PARTHIA: ROME’S ABLEST COMPETITOR:
AS a superpower in its own right and in competition with Rome, Parthia’s empire – ruling from 247 BCE to 224 CE – stretched between the Mediterranean in the west to India in the east. Not only did the Parthians win battles against Rome they were also successful commercial competitors. On the military front, as part of their original expansion, Parthia’s victories against the Seleucid Empire would include the defeat of Antiochus VII by Phraates II at the Battle of Ecbatana in 129 BCE and the expansion and consolidation of their empire through the military campaigns of Mithridates I (r. 171-132 BCE) and Mithridates II (r. 124-88 BCE), but perhaps their greatest victories were against Rome.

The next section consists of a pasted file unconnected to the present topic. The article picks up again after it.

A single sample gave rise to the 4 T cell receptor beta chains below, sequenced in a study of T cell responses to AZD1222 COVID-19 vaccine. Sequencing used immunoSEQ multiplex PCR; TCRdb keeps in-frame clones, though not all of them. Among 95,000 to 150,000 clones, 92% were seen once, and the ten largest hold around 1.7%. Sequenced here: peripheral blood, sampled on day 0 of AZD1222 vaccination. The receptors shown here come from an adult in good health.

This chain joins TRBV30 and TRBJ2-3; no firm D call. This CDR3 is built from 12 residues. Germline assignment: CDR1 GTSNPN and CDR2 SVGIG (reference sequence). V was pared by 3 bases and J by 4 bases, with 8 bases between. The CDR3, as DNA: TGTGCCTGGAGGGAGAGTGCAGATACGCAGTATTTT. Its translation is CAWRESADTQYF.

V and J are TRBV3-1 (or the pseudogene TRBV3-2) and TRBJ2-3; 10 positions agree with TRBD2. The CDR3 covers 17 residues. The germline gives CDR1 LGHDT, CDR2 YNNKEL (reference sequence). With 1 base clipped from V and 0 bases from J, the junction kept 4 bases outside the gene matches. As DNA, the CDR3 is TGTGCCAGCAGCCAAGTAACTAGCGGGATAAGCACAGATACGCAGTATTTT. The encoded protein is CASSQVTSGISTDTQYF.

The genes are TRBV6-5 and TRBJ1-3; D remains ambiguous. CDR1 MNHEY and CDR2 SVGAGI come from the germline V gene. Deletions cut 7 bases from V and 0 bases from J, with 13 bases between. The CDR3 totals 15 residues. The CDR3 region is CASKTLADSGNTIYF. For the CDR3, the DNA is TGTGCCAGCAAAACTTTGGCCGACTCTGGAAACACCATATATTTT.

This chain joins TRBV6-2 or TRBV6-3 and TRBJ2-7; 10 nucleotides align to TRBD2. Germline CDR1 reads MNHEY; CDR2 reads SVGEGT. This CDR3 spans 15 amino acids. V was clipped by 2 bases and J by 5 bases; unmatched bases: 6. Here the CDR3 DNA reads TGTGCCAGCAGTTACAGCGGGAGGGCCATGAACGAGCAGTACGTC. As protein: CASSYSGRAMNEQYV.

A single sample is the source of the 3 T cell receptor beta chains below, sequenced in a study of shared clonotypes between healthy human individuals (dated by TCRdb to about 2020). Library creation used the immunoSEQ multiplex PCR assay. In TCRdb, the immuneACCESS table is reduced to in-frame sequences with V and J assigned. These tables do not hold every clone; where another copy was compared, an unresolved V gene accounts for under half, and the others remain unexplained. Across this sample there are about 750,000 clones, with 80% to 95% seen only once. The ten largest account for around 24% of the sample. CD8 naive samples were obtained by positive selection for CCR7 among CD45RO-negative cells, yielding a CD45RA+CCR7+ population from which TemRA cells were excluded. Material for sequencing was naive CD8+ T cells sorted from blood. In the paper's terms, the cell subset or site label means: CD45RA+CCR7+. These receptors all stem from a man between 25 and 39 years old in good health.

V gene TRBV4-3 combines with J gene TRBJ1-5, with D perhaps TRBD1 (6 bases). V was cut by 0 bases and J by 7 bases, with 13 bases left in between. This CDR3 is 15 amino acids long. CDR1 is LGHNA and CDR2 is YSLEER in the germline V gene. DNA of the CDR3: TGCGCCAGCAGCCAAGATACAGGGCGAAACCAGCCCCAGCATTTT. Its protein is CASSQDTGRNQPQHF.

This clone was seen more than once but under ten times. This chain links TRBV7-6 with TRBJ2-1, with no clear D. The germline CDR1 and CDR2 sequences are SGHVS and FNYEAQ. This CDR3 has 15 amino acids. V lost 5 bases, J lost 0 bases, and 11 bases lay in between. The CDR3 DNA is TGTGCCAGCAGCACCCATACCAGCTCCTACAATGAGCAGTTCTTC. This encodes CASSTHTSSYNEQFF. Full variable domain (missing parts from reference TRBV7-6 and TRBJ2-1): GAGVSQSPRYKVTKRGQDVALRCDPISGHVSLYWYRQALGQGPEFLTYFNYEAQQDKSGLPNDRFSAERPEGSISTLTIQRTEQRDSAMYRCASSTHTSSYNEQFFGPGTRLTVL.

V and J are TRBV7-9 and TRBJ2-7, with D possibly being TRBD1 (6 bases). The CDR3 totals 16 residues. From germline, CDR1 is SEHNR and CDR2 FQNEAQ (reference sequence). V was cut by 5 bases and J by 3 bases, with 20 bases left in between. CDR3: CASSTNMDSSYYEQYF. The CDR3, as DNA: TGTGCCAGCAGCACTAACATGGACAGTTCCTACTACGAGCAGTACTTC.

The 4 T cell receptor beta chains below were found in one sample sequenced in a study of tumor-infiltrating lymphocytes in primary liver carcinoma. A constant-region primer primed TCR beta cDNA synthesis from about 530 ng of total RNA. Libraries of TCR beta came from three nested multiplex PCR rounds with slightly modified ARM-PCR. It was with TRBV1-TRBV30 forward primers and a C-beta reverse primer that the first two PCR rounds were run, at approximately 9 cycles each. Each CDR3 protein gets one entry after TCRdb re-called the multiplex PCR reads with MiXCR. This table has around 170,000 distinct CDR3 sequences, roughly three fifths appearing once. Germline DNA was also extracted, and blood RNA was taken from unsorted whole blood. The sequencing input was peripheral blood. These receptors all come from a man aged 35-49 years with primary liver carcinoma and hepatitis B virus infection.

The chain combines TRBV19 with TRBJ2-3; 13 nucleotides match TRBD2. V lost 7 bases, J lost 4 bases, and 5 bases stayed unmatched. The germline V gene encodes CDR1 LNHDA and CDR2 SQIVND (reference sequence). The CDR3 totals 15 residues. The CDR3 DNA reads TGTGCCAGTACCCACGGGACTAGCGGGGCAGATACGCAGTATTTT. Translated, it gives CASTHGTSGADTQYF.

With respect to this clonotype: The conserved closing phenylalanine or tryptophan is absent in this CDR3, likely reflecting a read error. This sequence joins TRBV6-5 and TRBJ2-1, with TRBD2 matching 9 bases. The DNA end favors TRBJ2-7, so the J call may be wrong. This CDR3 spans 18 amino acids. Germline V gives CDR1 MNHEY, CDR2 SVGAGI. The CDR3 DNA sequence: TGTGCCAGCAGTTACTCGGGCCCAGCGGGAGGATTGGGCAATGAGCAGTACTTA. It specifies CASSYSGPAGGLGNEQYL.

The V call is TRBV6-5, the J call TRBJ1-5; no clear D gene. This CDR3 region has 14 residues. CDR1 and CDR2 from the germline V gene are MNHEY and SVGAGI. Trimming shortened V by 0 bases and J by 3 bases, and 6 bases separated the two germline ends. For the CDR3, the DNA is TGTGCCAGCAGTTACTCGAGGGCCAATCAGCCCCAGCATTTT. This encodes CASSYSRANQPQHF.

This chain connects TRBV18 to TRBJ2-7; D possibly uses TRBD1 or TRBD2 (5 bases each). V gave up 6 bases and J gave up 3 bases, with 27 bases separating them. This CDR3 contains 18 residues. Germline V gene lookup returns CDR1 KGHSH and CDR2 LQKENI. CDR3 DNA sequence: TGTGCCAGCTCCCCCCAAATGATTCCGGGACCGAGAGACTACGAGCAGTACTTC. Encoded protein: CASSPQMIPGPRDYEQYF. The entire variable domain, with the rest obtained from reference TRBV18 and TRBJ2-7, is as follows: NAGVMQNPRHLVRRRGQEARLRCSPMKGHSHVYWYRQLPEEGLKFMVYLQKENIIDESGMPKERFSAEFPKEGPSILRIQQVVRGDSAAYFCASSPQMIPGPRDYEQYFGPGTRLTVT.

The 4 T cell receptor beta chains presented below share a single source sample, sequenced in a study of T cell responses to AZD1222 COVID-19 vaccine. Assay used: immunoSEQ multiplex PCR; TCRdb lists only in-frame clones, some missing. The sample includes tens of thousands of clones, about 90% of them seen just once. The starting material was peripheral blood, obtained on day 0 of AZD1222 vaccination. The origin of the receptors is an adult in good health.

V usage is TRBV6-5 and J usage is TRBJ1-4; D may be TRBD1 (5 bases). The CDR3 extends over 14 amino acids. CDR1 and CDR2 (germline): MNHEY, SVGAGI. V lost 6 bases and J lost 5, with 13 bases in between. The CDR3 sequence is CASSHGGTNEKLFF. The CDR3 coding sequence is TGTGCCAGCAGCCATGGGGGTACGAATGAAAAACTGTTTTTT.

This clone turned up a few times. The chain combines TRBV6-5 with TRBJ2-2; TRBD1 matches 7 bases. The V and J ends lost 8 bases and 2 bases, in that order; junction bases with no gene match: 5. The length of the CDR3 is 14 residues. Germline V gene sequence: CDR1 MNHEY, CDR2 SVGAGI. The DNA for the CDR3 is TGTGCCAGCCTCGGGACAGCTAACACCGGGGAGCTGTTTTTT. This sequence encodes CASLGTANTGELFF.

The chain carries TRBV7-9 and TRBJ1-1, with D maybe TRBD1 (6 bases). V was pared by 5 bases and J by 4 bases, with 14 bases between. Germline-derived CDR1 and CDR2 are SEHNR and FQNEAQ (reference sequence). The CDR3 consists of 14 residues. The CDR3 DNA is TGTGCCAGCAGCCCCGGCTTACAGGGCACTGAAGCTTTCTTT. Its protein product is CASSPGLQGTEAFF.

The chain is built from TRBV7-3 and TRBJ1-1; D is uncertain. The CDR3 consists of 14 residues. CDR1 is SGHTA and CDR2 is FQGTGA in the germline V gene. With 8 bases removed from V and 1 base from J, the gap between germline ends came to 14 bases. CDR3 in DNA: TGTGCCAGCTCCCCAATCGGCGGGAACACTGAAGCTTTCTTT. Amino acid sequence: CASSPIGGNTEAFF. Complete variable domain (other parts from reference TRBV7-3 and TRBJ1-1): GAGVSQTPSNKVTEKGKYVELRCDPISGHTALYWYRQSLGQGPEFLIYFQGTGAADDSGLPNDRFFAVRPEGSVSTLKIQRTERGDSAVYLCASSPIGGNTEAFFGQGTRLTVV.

While in control of the eastern trade routes by way of the Red Sea and overland routes through Arabia, Rome wanted to expand its interests to include the lucrative Silk Road through Mesopotamia. There was only one problem; Parthia was in the way. Mesopotamia was theirs, and Parthia would prove capable in defending its interests. After Crassus’ defeat at the Battle of Carrhae in 53 BCE and Mark Antony’s retreat from Media in 36 BCE, a peace agreement was reached with Rome in 20 BCE. With peace obtained and its silk routes protected, Parthia could now go on to successfully compete with Rome through trade.